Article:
The objective of NASA's Atmospheric Effects of Aviation Project (AEAP) is to develop scientific bases for assessing atmospheric impacts of the exhaust emissions discharged by fleets of subsonic and supersonic civil aircraft. Emissions Characterization (Element 9.6 of AEAP) is tasked with determining the constituents discharged under cruise operating conditions for current and future subsonic-transport engines as well as ultra-low-emission future supersonic-transport engines. Near-Field Interactions (Element 9.5) explores how chemical, dynamic, or physical processes in aircraft wakes can alter these constituents. This interim assessment reviews the status of these elements, and suggests some change in priorities within each one.
The discussion of the Emissions Characterization element examines the selection of the constituents to be measured, the venue for conducting the measurements, and the methods of obtaining the measurements. The panel recommends that measurements of SO2, SO3, and OH be given a higher priority, and that methods for measuring these constituents and characterizing soot particulate be refined. Also recommended is increased emphasis on testing actual subsonic engines (preferably engine models recently introduced into operational service), rather than relying heavily on combustor test rigs. Tests of an advanced military supersonic aircraft engine are recommended to assess the degree of SOx, oxidation.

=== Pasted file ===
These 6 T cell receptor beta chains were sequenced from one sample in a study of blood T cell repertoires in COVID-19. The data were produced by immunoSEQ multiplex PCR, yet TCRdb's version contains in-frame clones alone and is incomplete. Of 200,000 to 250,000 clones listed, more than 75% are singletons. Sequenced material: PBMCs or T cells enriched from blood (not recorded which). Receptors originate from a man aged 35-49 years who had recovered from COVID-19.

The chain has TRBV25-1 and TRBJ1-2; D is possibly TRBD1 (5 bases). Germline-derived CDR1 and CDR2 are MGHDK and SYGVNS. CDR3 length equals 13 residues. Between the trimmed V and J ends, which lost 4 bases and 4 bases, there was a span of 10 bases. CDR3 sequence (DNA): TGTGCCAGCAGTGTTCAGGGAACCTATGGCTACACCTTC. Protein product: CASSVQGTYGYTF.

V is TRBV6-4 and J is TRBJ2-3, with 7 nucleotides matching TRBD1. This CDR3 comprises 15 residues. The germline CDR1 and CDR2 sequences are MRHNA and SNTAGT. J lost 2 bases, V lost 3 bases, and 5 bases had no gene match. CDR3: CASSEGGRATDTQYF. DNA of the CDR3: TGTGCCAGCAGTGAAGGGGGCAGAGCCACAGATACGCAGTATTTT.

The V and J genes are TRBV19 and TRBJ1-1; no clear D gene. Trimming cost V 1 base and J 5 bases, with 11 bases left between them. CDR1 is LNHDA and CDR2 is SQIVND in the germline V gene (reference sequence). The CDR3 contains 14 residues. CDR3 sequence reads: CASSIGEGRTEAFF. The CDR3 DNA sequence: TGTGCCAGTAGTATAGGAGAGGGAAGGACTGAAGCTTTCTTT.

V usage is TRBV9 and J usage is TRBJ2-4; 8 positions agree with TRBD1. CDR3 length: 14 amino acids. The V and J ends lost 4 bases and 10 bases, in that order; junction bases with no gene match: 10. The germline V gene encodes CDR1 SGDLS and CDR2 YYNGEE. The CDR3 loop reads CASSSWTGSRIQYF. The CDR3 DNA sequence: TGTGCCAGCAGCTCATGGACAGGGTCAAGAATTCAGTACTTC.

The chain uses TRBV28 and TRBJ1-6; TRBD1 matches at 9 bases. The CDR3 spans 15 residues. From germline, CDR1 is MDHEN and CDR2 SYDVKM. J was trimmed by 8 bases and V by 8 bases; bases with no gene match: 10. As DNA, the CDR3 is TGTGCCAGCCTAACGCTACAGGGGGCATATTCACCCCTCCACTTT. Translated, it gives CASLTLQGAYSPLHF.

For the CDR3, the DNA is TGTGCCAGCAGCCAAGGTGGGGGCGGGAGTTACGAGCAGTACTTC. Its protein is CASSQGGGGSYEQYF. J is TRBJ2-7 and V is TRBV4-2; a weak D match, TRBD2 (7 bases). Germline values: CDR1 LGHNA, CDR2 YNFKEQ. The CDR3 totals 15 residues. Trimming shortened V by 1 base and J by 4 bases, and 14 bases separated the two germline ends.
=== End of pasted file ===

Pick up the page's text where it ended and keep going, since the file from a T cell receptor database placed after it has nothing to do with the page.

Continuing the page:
For the Near-Field Interactions element, the development of analytical models and the current measurement activities are reviewed. The panel recommends that the completion of at least preliminary versions of plume and wake models be given top priority so that their integration to form a suite can begin soon; corollary to this is a recommendation for prompt dissemination of flight-test datasets.